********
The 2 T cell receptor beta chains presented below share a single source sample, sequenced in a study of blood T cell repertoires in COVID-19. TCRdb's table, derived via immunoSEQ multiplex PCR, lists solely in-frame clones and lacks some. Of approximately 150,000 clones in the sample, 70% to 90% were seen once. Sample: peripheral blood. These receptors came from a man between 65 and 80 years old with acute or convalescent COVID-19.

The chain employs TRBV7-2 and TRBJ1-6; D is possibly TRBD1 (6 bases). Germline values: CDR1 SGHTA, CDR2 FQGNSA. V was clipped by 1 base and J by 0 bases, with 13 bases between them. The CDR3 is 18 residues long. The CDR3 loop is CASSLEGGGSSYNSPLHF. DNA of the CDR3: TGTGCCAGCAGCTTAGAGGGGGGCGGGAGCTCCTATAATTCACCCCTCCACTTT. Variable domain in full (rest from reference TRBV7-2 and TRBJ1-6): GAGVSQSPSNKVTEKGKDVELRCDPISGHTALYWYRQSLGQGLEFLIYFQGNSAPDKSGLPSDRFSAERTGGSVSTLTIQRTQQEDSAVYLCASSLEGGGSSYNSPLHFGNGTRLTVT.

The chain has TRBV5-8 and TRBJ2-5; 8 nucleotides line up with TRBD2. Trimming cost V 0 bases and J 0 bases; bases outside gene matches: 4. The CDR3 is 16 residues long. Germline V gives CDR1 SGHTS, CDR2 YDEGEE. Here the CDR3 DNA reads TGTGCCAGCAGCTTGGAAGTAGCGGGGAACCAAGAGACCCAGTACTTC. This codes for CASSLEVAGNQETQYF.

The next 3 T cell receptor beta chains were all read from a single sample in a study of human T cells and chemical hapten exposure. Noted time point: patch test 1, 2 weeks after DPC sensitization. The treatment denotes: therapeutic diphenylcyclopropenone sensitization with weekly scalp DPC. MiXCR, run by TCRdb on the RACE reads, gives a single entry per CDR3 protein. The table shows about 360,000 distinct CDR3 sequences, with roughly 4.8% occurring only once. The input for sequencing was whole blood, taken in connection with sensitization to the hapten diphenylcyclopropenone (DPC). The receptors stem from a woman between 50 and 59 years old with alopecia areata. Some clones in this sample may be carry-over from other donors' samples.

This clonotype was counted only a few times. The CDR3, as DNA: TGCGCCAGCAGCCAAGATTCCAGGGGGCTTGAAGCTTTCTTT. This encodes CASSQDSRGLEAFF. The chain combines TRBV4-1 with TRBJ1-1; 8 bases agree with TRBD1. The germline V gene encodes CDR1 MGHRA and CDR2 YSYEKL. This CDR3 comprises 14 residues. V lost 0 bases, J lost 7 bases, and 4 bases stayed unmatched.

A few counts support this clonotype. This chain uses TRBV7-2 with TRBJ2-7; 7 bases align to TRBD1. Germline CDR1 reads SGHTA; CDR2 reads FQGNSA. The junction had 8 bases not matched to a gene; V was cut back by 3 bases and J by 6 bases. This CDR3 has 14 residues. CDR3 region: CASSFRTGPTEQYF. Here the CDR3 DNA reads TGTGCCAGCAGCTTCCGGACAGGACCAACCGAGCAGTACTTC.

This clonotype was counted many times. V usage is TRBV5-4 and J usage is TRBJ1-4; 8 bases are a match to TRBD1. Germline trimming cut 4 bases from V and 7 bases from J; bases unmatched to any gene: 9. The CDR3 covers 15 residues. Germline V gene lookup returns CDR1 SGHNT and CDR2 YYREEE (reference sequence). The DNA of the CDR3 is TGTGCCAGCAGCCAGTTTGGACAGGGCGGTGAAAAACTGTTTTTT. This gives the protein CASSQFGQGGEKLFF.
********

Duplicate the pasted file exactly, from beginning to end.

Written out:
The 2 T cell receptor beta chains presented below share a single source sample, sequenced in a study of blood T cell repertoires in COVID-19. TCRdb's table, derived via immunoSEQ multiplex PCR, lists solely in-frame clones and lacks some. Of approximately 150,000 clones in the sample, 70% to 90% were seen once. Sample: peripheral blood. These receptors came from a man between 65 and 80 years old with acute or convalescent COVID-19.

The chain employs TRBV7-2 and TRBJ1-6; D is possibly TRBD1 (6 bases). Germline values: CDR1 SGHTA, CDR2 FQGNSA. V was clipped by 1 base and J by 0 bases, with 13 bases between them. The CDR3 is 18 residues long. The CDR3 loop is CASSLEGGGSSYNSPLHF. DNA of the CDR3: TGTGCCAGCAGCTTAGAGGGGGGCGGGAGCTCCTATAATTCACCCCTCCACTTT. Variable domain in full (rest from reference TRBV7-2 and TRBJ1-6): GAGVSQSPSNKVTEKGKDVELRCDPISGHTALYWYRQSLGQGLEFLIYFQGNSAPDKSGLPSDRFSAERTGGSVSTLTIQRTQQEDSAVYLCASSLEGGGSSYNSPLHFGNGTRLTVT.

The chain has TRBV5-8 and TRBJ2-5; 8 nucleotides line up with TRBD2. Trimming cost V 0 bases and J 0 bases; bases outside gene matches: 4. The CDR3 is 16 residues long. Germline V gives CDR1 SGHTS, CDR2 YDEGEE. Here the CDR3 DNA reads TGTGCCAGCAGCTTGGAAGTAGCGGGGAACCAAGAGACCCAGTACTTC. This codes for CASSLEVAGNQETQYF.

The next 3 T cell receptor beta chains were all read from a single sample in a study of human T cells and chemical hapten exposure. Noted time point: patch test 1, 2 weeks after DPC sensitization. The treatment denotes: therapeutic diphenylcyclopropenone sensitization with weekly scalp DPC. MiXCR, run by TCRdb on the RACE reads, gives a single entry per CDR3 protein. The table shows about 360,000 distinct CDR3 sequences, with roughly 4.8% occurring only once. The input for sequencing was whole blood, taken in connection with sensitization to the hapten diphenylcyclopropenone (DPC). The receptors stem from a woman between 50 and 59 years old with alopecia areata. Some clones in this sample may be carry-over from other donors' samples.

This clonotype was counted only a few times. The CDR3, as DNA: TGCGCCAGCAGCCAAGATTCCAGGGGGCTTGAAGCTTTCTTT. This encodes CASSQDSRGLEAFF. The chain combines TRBV4-1 with TRBJ1-1; 8 bases agree with TRBD1. The germline V gene encodes CDR1 MGHRA and CDR2 YSYEKL. This CDR3 comprises 14 residues. V lost 0 bases, J lost 7 bases, and 4 bases stayed unmatched.

A few counts support this clonotype. This chain uses TRBV7-2 with TRBJ2-7; 7 bases align to TRBD1. Germline CDR1 reads SGHTA; CDR2 reads FQGNSA. The junction had 8 bases not matched to a gene; V was cut back by 3 bases and J by 6 bases. This CDR3 has 14 residues. CDR3 region: CASSFRTGPTEQYF. Here the CDR3 DNA reads TGTGCCAGCAGCTTCCGGACAGGACCAACCGAGCAGTACTTC.

This clonotype was counted many times. V usage is TRBV5-4 and J usage is TRBJ1-4; 8 bases are a match to TRBD1. Germline trimming cut 4 bases from V and 7 bases from J; bases unmatched to any gene: 9. The CDR3 covers 15 residues. Germline V gene lookup returns CDR1 SGHNT and CDR2 YYREEE (reference sequence). The DNA of the CDR3 is TGTGCCAGCAGCCAGTTTGGACAGGGCGGTGAAAAACTGTTTTTT. This gives the protein CASSQFGQGGEKLFF.